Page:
When middle-school football player Sheridan Hedrick stopped and dropped to his knee just one yard shy of scoring a touchdown, his actions were met with exasperation from the parents in the stands. Only his teammates knew why he went down on purpose.
Like most middle and high schools across the United States, Olivet Middle School in Michigan has its own football team – the Eagles. And like any football team, two key attributes it looks for in players are speed and strength.
As an eighth-grader with a mental disability, the 95-pound Keith Orr did not possess either of those qualities. But his parents urged him to join the football team anyway, in the hope that it would help him learn how to function as part of a group.
Although Keith struggled to perform as well as the other boys and didn’t get much play time, coaches and teammates alike were impressed by his hard work. As the team’s quarterback Parker Smith said, “He tries his hardest, even though sometimes he might not be able to do stuff.”
And aside from working hard, Keith also brought his warm and positive personality to every game and practice. His teammates were so moved by his tenacity that they decided to create a special moment he would never forget.
The boys concocted a secret plan that nobody else knew about – not even their coaches. They plotted for weeks as to how they could best show Keith that, regardless of his abilities, he was still their friend and a valued part of their group.
That plan revolved around getting as close to the end zone as possible without actually scoring a touchdown. Next, they would hand Keith the ball and protect him so he could score the touchdown himself.
The boys enacted the plan – which they called the “Keith Special” — during one of their home games. When the Eagles’ running back Sheridan Hedrick broke away from the opposing team’s defenders, he purposely slid down on his knee just before the end zone.
While the team’s coaches were probably as confused – and frustrated – as the parents, the boys knew exactly what they were doing. As quarterback Parker Smith told CBS Evening News, “Us kids knew – hey, we got this – this is our time, this is Keith’s time.”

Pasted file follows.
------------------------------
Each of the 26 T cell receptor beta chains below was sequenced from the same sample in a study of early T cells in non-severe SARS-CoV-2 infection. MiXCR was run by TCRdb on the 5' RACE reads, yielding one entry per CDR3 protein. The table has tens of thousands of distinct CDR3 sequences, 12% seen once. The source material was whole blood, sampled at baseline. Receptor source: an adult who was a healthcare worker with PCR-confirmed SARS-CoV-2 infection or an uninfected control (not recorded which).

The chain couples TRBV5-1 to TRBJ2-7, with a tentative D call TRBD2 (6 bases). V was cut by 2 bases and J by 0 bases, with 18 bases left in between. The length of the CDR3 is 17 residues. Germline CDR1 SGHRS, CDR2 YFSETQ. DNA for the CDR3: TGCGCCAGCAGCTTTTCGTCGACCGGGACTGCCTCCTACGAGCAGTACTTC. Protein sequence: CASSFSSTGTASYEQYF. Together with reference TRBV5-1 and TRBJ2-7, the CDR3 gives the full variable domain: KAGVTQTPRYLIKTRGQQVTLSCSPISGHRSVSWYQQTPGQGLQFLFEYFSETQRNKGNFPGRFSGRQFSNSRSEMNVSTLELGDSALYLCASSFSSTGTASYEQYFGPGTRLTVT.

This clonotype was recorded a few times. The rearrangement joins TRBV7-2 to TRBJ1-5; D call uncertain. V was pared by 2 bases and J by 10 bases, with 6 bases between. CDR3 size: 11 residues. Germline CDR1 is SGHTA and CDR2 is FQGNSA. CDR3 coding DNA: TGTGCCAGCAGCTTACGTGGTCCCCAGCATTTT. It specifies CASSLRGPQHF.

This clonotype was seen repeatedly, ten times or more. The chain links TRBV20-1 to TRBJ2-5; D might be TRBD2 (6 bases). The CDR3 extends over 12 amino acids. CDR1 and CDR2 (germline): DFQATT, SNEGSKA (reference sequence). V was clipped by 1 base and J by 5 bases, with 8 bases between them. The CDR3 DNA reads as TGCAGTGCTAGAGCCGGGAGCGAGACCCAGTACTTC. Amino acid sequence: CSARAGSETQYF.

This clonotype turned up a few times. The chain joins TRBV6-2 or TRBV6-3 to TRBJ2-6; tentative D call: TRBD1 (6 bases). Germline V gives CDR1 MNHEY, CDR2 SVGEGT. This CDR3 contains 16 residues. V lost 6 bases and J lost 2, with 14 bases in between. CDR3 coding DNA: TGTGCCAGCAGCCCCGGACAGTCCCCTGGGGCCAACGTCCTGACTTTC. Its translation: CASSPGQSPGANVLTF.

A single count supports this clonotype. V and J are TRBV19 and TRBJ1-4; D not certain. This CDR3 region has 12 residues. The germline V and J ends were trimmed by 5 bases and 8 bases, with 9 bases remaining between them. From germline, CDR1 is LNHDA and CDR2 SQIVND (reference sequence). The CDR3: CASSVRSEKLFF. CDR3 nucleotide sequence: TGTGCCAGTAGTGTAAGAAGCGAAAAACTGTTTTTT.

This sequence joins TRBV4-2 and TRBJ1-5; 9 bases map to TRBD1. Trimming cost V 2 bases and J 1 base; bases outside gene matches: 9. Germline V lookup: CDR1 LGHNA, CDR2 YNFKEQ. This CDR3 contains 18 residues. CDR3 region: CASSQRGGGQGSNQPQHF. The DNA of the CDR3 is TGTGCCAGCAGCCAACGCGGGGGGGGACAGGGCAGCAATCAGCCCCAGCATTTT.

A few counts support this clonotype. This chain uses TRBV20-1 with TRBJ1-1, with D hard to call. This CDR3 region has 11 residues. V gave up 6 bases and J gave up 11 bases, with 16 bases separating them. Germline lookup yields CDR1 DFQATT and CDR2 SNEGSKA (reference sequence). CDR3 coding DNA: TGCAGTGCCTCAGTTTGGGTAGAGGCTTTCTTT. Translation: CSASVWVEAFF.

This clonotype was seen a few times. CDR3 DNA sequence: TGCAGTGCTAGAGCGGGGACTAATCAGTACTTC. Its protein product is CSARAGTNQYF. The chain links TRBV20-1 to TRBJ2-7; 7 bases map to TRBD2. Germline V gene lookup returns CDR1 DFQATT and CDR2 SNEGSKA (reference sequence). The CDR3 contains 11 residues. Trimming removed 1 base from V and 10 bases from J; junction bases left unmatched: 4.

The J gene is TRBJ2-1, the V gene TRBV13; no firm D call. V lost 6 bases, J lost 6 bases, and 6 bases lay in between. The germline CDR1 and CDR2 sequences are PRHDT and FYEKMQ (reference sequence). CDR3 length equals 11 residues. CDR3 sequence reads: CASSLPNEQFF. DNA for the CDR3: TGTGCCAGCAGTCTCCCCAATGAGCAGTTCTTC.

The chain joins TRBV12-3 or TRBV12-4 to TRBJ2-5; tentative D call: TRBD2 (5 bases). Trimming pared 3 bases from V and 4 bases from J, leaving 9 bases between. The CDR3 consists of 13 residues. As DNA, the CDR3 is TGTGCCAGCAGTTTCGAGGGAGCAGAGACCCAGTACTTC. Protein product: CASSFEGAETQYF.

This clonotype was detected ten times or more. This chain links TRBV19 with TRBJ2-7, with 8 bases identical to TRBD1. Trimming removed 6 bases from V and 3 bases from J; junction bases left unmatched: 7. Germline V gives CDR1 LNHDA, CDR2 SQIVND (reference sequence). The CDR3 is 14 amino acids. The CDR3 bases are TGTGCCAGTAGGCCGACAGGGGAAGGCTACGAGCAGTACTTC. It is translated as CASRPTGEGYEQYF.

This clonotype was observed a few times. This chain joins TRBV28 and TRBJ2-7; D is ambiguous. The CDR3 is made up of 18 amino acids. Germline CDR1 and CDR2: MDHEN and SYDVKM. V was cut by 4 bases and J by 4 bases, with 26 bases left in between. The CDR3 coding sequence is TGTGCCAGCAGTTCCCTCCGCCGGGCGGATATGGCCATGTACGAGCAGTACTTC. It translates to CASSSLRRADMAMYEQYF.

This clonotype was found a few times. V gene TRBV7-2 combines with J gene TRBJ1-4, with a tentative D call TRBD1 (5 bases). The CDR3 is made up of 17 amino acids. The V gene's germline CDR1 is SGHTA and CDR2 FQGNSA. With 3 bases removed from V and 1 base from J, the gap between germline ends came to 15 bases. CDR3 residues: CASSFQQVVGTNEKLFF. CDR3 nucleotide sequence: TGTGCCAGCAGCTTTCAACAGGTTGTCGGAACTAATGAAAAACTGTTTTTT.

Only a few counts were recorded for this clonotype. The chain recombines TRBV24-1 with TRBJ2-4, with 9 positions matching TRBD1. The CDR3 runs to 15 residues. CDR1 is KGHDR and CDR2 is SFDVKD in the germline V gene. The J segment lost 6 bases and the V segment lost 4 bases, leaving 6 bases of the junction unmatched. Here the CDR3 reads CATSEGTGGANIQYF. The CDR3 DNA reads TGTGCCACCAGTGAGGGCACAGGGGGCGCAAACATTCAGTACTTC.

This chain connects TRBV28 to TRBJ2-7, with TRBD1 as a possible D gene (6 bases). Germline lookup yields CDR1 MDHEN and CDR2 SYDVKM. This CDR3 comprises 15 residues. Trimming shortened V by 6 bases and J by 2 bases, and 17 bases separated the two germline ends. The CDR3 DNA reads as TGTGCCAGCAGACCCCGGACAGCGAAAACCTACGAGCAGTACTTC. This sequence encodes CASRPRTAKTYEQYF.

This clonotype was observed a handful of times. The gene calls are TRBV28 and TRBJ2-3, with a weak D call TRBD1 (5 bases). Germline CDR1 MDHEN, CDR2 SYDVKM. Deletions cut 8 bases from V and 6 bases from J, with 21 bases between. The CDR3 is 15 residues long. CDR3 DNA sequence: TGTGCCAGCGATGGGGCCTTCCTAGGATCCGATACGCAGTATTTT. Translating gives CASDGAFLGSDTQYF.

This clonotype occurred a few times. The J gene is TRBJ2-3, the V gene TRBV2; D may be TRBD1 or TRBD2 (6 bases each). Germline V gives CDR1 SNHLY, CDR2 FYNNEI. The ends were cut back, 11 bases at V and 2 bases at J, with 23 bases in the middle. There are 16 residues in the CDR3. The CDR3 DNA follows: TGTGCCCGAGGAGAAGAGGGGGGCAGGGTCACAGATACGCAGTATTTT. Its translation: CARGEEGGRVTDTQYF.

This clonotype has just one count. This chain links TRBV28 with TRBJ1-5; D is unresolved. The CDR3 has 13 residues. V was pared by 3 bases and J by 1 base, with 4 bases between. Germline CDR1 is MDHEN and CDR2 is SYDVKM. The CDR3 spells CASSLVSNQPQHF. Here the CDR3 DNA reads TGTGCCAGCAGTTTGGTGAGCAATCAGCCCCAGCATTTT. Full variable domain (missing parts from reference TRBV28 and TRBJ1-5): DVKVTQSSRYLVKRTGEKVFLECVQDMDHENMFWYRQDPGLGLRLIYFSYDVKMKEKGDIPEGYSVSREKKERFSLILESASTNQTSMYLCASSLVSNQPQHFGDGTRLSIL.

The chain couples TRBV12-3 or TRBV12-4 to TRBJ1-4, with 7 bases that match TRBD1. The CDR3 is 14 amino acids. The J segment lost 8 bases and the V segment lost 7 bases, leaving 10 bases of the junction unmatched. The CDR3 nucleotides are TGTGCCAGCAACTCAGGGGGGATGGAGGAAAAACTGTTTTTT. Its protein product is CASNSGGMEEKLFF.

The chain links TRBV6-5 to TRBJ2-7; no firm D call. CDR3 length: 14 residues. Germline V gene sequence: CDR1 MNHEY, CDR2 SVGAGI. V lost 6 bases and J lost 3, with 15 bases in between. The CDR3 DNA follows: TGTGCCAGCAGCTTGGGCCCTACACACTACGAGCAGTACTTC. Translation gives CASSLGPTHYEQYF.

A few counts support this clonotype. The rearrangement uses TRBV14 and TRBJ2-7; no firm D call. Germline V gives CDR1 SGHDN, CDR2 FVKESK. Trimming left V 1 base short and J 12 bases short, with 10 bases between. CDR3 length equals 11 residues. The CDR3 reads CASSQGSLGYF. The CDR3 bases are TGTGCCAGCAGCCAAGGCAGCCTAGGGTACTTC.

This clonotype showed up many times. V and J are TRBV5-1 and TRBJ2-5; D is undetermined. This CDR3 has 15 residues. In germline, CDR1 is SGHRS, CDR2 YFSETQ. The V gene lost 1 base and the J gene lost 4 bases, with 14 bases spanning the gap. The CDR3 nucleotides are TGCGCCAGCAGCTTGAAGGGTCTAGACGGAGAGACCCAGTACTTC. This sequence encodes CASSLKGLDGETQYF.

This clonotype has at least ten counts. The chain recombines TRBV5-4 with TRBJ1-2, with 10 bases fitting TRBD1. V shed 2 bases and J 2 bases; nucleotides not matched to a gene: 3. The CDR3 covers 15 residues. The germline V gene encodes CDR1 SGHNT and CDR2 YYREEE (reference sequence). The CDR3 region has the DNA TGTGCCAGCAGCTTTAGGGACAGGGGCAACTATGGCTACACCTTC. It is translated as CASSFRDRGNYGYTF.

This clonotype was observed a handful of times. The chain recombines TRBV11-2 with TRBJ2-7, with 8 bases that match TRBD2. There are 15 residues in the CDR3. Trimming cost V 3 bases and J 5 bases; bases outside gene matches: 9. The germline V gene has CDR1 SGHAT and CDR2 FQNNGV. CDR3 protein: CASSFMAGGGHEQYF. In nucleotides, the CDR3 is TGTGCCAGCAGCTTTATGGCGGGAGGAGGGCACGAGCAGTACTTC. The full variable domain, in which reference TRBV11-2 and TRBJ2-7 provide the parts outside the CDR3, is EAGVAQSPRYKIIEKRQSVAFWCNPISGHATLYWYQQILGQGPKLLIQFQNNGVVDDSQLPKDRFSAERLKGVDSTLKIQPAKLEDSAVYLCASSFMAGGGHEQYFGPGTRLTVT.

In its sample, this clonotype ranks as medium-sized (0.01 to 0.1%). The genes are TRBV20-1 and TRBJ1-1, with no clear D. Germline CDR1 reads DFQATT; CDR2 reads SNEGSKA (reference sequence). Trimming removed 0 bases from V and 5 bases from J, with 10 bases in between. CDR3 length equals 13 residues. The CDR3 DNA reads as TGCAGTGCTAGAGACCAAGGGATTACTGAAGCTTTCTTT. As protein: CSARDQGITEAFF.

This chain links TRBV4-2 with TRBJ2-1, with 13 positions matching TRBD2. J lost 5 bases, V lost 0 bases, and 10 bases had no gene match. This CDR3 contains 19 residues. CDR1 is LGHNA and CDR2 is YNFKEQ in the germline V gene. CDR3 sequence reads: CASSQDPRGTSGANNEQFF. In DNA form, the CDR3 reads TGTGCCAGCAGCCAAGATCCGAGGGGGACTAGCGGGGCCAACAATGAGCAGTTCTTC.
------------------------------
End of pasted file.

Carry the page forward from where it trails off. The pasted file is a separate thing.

So the boys handed Keith the football and huddled around their teammate to make sure he could make the last few steps across the scoring line. Their plan worked out perfectly.
Team coach Tim Jungel said he’d never seen fans and players celebrate a touchdown with so much energy. It was a magical moment to behold.
When asked about how it felt, a smiling Keith simply replied, “Awesome!” Keith’s teammate Justice Miller perhaps put it best when he said, “Nothing can really explain getting a touchdown when you’ve never had one before.”
Keith’s parents, who were also watching from the stands, could barely believe what they witnessed. But after the awe of the moment dissipated, they quickly realized that the play was no fluke.
As Keith’s mother Carrie recalled, “That’s what gets to me. Not that my kid made a touchdown… these boys planned it. They wanted him to have a touchdown.” While she had once been worried that Keith might have trouble making friends at school, the touching moment emphatically proved otherwise.
Indeed, as Keith quickly discovered, being accepted by the football team meant that everyone else at school would want to be his friend as well. As his mom remarked, “Somebody’s always going to have his back from now until the day he graduates.”
The team’s football coach said he immediately noticed a difference in how the other players treated Keith. They now all eat lunch at the same table and hang out together in between classes.
But Keith wasn’t the only person affected by the experience. The team’s wide receiver Justice Miller could barely contain his emotion as he explained why seeing Keith score the touchdown was so powerful.
“He’s never been cool or popular, and he went from being pretty much a nobody to making everyone’s day,” the boy told CBS Evening News as he began to tear up. He revealed that the experience had made him appreciate the struggles of others, rather than only being concerned about himself and his circle of friends.
What makes the whole story so moving is not just the fact that football is a hugely competitive sport in which players want to win at almost any cost. It’s also the fact that the boys who came up with the idea were only 13 years old, and yet were still able to recognize and honor their friend in such a special way.
When asked whether he had any second thoughts about scoring the touchdown himself, running back Sheridan Hedrick replied, “Nope… I really wanted to get it for Keith.” The boys’ determination to put their teammate ahead of winning is a real inspiration – NFL stars, take note.